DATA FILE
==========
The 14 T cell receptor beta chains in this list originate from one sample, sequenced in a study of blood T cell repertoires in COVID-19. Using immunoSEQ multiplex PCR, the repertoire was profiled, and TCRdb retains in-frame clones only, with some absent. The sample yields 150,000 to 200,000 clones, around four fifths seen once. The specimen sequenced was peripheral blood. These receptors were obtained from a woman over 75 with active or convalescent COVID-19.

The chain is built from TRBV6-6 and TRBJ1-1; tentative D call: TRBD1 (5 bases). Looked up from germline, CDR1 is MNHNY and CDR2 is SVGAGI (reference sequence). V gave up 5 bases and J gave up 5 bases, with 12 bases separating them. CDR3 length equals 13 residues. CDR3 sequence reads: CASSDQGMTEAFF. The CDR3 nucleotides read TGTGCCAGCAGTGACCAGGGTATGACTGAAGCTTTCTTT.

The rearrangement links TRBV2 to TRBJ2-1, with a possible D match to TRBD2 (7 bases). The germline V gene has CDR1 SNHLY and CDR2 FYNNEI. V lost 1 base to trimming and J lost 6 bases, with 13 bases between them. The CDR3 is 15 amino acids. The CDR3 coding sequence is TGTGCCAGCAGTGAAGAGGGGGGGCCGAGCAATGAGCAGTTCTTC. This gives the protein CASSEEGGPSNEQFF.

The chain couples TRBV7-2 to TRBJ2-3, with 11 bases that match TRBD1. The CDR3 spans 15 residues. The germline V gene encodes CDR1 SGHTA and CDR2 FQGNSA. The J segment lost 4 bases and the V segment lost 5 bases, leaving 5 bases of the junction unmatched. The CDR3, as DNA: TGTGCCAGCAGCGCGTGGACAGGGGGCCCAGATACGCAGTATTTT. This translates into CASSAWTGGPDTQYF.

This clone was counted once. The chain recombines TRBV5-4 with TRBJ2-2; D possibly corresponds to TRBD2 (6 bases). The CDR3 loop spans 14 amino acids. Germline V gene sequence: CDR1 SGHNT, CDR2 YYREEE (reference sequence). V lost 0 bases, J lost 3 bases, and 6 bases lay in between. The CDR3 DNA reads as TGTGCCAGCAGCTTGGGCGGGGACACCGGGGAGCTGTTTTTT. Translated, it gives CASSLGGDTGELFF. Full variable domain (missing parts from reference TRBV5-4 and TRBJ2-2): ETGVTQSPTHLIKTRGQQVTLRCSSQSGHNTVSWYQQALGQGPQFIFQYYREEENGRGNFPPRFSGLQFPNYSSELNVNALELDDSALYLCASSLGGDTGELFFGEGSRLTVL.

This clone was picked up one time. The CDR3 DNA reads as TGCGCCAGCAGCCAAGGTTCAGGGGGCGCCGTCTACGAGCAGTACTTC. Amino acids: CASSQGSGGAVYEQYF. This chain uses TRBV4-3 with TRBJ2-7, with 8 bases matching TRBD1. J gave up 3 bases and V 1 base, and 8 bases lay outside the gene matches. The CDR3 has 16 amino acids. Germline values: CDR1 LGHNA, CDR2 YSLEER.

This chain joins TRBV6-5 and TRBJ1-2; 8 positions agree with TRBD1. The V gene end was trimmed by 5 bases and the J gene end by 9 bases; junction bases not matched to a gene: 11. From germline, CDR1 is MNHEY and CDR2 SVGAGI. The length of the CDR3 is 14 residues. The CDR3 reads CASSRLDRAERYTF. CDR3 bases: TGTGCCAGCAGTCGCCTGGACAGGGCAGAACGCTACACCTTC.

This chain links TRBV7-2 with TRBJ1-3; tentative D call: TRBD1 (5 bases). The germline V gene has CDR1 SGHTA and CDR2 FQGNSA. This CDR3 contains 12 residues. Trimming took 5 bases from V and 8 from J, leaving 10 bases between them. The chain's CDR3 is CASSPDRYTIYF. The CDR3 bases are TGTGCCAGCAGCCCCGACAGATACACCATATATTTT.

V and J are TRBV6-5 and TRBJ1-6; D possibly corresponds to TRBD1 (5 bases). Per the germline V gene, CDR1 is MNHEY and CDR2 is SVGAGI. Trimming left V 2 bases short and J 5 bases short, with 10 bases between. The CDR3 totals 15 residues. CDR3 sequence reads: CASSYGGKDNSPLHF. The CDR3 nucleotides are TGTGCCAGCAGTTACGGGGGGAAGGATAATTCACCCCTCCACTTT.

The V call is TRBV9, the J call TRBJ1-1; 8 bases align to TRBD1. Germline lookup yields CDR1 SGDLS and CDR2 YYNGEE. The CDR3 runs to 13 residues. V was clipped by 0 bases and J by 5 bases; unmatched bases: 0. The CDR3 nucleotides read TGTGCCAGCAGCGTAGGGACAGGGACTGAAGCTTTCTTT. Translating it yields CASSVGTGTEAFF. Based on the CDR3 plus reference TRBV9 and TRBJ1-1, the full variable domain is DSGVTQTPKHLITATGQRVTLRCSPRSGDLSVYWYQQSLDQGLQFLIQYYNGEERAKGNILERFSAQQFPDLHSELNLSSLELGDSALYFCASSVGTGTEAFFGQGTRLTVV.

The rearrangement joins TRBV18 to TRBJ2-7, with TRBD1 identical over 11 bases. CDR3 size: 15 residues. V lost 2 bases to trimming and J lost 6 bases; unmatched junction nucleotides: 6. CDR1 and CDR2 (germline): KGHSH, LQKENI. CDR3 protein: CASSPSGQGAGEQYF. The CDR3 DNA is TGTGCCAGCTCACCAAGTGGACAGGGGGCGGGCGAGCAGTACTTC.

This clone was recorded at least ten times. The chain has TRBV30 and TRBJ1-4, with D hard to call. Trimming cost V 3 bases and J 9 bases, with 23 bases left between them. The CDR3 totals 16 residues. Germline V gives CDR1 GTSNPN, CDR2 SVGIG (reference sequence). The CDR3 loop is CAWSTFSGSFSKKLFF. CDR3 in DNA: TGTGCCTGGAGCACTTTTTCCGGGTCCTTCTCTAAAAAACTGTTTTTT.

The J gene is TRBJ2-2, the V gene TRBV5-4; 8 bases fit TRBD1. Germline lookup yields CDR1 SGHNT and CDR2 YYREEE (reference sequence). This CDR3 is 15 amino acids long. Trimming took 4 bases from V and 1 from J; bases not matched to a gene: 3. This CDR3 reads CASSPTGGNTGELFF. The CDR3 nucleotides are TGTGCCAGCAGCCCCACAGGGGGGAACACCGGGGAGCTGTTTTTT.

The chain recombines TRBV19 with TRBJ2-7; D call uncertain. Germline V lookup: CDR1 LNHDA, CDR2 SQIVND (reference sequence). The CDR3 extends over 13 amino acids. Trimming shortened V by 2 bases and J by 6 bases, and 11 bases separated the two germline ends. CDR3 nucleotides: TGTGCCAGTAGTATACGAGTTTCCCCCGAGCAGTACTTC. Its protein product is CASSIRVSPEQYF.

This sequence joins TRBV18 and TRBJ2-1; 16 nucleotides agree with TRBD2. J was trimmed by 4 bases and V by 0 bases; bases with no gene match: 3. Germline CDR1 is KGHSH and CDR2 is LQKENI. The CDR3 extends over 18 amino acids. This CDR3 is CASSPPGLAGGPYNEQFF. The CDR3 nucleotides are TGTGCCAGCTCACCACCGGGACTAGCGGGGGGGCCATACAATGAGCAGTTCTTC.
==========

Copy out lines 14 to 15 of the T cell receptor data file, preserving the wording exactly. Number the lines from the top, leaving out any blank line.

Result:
The chain recombines TRBV19 with TRBJ2-7; D call uncertain. Germline V lookup: CDR1 LNHDA, CDR2 SQIVND (reference sequence). The CDR3 extends over 13 amino acids. Trimming shortened V by 2 bases and J by 6 bases, and 11 bases separated the two germline ends. CDR3 nucleotides: TGTGCCAGTAGTATACGAGTTTCCCCCGAGCAGTACTTC. Its protein product is CASSIRVSPEQYF.

This sequence joins TRBV18 and TRBJ2-1; 16 nucleotides agree with TRBD2. J was trimmed by 4 bases and V by 0 bases; bases with no gene match: 3. Germline CDR1 is KGHSH and CDR2 is LQKENI. The CDR3 extends over 18 amino acids. This CDR3 is CASSPPGLAGGPYNEQFF. The CDR3 nucleotides are TGTGCCAGCTCACCACCGGGACTAGCGGGGGGGCCATACAATGAGCAGTTCTTC.